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The Fablab | A place to make yourself

The Ecole Polytechnique’s Fablab spurs innovation and entrepreneurial spirit among students and researchers. It is a place to reflect on ideas, to realize them, and to call on the range of expertise within its walls when you need advice and guidance. Those walls also contain more than 1000m2 of hi-tech machinery dedicated to creation, and to the emergence of a new self-making generation. In this environment, students create their own prototype, assisted and encouraged by Aline Becq (FabLab Manager) and Gareth Paterson (Head of 3D Modeling), a maker with half a century of experience of making in all its forms—physical and virtual.


An inspiring self-taught maker

Gareth grew up in Nottingham, where his journey as a designer-maker began. He first picked up a scalpel fifty years ago, using it to convert balsa and tissue into flying models. Since then he has never stopped designing and making, beginning his professional career with Norman Foster’s architectural practice in London.

He has also followed an academic career, teaching at the Royal College of Art in London, the German University in Cairo and Lund University in Sweden, as well as researching the physical basis of creativity as a Postdoc at the Umeå Institute of Design in Sweden. His most recent professional experience, just before joining the Ecole Polytechnique in Paris, was working as an algorithmic designer for Bugatti on La Voiture Noire. At the FabLab, Gareth spends most of his time trying to combine and to pass on what he has learned from these apparently different worlds of traditional making and virtual design. More specifically, he tries to help students by setting up formal training sessions, and lectures on CAD (Computer-aided design) and Grasshopper 3D, as well as working alongside them.




“We do an initial training session, which is about 1-2 hours, in which we do the very basics—like how to just get started. Then, students come back with their own project, and we teach them through that project, rather than generic exercises. Thus, they can define and clarify what they need to do and how to achieve it.”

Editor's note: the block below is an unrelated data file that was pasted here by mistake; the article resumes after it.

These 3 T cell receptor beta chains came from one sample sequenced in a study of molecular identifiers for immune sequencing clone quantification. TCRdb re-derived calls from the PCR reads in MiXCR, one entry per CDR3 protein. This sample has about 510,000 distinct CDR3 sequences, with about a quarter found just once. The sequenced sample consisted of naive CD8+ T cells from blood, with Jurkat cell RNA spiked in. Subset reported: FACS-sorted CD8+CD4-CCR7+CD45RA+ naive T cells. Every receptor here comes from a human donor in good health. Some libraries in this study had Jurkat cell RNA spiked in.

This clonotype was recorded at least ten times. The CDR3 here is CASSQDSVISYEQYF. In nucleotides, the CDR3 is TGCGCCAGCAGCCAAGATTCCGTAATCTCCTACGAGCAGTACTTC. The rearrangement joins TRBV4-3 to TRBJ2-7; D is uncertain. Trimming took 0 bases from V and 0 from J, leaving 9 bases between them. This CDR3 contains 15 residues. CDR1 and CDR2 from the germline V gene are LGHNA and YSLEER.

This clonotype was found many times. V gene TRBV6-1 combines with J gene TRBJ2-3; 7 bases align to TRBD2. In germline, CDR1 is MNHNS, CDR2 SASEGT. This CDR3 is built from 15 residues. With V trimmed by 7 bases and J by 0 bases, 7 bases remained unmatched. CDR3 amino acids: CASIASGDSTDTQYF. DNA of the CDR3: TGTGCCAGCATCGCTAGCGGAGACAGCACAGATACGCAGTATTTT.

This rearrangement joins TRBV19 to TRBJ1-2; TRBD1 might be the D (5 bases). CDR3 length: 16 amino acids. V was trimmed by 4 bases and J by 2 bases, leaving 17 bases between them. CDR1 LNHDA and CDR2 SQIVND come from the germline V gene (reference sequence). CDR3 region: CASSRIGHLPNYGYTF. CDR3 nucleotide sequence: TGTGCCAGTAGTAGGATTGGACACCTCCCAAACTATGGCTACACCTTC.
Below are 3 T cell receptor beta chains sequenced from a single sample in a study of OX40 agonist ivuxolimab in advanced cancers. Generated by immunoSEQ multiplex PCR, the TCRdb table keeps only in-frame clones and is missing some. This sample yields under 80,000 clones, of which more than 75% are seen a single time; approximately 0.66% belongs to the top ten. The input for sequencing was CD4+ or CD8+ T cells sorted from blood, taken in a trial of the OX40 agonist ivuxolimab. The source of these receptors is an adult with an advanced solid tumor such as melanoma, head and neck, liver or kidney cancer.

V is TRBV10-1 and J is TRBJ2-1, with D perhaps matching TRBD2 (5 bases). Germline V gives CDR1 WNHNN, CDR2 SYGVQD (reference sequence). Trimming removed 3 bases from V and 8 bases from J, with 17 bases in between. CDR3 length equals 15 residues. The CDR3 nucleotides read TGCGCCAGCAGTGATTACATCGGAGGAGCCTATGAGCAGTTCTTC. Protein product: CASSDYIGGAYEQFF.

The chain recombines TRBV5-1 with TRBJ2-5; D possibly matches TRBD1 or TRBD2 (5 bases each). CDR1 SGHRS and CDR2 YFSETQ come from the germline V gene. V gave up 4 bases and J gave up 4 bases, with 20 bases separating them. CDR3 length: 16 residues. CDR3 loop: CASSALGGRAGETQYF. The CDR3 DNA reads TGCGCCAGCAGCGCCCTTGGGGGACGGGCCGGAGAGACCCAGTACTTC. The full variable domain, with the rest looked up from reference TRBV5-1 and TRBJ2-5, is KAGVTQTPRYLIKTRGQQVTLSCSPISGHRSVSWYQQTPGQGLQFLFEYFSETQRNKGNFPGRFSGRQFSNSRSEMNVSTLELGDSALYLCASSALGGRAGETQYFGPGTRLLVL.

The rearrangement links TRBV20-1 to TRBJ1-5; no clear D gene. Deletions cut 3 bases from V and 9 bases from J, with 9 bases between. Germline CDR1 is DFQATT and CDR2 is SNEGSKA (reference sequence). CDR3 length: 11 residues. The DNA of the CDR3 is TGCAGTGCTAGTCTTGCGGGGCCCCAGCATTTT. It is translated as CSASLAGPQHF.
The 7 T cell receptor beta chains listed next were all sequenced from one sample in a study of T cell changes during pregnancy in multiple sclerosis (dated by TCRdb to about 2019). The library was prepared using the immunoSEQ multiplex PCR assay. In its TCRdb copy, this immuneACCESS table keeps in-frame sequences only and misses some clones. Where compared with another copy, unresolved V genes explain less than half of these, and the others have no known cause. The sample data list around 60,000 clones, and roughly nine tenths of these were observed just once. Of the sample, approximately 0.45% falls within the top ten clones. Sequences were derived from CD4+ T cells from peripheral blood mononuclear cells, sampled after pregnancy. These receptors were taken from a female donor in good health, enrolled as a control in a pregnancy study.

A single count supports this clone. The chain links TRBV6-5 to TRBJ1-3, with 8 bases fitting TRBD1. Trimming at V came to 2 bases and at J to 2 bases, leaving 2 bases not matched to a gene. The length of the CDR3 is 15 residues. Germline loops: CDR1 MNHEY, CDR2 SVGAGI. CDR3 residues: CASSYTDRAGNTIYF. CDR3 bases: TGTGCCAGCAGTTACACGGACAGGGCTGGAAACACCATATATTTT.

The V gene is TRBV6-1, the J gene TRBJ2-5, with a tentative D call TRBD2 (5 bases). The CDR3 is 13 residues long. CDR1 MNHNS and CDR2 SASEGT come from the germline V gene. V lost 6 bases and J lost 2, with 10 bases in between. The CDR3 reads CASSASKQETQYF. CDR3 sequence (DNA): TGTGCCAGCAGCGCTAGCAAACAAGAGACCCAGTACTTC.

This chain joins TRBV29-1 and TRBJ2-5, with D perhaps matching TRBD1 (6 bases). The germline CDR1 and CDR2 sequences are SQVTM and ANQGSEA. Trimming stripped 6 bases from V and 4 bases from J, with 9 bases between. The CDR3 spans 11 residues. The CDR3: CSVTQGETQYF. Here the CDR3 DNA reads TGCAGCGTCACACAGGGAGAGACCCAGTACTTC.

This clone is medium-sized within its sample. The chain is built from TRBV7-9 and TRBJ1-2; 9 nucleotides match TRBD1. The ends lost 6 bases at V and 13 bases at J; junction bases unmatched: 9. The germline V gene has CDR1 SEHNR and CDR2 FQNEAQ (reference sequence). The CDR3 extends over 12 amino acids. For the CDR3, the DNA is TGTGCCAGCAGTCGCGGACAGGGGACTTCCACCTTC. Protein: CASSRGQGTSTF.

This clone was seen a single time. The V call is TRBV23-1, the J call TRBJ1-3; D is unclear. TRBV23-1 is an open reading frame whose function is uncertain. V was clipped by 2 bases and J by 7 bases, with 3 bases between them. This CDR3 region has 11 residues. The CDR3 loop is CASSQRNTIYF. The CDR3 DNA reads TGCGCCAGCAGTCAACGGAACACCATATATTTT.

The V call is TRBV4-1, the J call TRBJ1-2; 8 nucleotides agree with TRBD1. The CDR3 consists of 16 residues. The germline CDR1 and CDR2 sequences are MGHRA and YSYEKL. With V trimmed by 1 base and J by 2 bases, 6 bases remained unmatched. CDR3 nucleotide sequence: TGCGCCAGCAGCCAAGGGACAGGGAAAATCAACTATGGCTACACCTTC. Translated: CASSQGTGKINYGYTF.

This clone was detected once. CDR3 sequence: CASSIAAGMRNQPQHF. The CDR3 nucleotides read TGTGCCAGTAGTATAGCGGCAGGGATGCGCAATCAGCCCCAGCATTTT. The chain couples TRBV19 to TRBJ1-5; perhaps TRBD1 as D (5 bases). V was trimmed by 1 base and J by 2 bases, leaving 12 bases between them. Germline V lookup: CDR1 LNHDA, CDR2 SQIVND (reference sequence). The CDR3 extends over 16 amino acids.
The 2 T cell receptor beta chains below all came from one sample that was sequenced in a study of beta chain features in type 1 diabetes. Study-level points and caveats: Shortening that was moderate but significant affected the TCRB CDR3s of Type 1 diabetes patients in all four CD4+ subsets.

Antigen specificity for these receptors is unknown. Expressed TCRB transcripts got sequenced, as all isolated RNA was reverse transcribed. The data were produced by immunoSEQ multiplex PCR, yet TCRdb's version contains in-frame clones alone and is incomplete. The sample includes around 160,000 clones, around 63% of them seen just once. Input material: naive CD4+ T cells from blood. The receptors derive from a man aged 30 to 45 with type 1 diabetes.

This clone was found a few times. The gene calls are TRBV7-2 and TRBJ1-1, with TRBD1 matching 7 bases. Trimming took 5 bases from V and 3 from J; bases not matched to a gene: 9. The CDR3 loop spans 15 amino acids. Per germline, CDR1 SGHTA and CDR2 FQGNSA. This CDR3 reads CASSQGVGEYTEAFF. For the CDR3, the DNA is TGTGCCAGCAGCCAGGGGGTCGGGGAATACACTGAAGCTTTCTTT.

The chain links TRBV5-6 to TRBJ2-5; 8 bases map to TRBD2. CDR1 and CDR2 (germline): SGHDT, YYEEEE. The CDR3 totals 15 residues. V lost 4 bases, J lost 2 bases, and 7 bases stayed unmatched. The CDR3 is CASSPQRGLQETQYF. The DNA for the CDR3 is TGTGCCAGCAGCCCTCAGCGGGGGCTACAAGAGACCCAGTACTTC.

[…] You become autodidact, you can teach yourself.


A designer should carry a proactive vision of making, to validate or not his assumptions by a continuous experimentation: “This FabLab gives you the ability to learn by making. You start to be involved in this design cycle, which means beginning with making, defining your needs; then correcting, clarifying again… So then, you become autodidact, you can teach yourself.”


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Two projects developed in the FabLab


An Elbow Orthosis with soft robotics


An orthosis model made by Valentin and his team


Valentin Ogier is a 2nd year student at the Ecole Polytechnique. He and his 4 teammates are currently working in the X-Fab on a long term practical project, the PSC (Collective Scientific Project).
“The central idea of our project is to create a medical device that will assist the elbow motions of the patient. It will surround and enclose the elbow, and, thanks to actuators above and under the elbow, will help bend and extend the arm. When you imagine a robot, you visualize it as rigid, and made of metal. Rigidity can be a strength for high-precision tasks, like surgery. But rigidity is not always suitable for ‘biological’ interactions. Inspired by the biological world, soft robotics brings a form of flexibility and compliancy into materials, improving the contact between humans and robots, and avoiding potential risks. The way our device interacts with the patient is our major point of focus. More specifically, our device should detect a patient’s intention to initiate a movement. It will measure the pressure in the hydraulic actuators and assist the movement when detecting fluctuations.”